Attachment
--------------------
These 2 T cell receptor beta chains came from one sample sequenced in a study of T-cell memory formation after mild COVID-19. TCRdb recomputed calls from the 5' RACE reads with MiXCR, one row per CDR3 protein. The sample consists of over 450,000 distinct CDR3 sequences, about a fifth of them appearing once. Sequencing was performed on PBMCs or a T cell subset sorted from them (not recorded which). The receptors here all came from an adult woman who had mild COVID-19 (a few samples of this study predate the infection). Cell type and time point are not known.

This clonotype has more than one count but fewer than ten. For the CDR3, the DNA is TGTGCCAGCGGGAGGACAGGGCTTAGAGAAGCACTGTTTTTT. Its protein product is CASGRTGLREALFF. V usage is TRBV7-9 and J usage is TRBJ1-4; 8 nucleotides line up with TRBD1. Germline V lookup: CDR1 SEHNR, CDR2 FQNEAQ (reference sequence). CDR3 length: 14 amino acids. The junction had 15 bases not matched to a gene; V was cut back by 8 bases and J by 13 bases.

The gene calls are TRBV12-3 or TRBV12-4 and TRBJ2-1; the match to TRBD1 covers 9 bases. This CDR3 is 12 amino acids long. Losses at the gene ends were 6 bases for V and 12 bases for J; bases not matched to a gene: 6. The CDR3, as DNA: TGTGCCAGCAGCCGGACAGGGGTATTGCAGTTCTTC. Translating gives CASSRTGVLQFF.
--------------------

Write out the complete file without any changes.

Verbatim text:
These 2 T cell receptor beta chains came from one sample sequenced in a study of T-cell memory formation after mild COVID-19. TCRdb recomputed calls from the 5' RACE reads with MiXCR, one row per CDR3 protein. The sample consists of over 450,000 distinct CDR3 sequences, about a fifth of them appearing once. Sequencing was performed on PBMCs or a T cell subset sorted from them (not recorded which). The receptors here all came from an adult woman who had mild COVID-19 (a few samples of this study predate the infection). Cell type and time point are not known.

This clonotype has more than one count but fewer than ten. For the CDR3, the DNA is TGTGCCAGCGGGAGGACAGGGCTTAGAGAAGCACTGTTTTTT. Its protein product is CASGRTGLREALFF. V usage is TRBV7-9 and J usage is TRBJ1-4; 8 nucleotides line up with TRBD1. Germline V lookup: CDR1 SEHNR, CDR2 FQNEAQ (reference sequence). CDR3 length: 14 amino acids. The junction had 15 bases not matched to a gene; V was cut back by 8 bases and J by 13 bases.

The gene calls are TRBV12-3 or TRBV12-4 and TRBJ2-1; the match to TRBD1 covers 9 bases. This CDR3 is 12 amino acids long. Losses at the gene ends were 6 bases for V and 12 bases for J; bases not matched to a gene: 6. The CDR3, as DNA: TGTGCCAGCAGCCGGACAGGGGTATTGCAGTTCTTC. Translating gives CASSRTGVLQFF.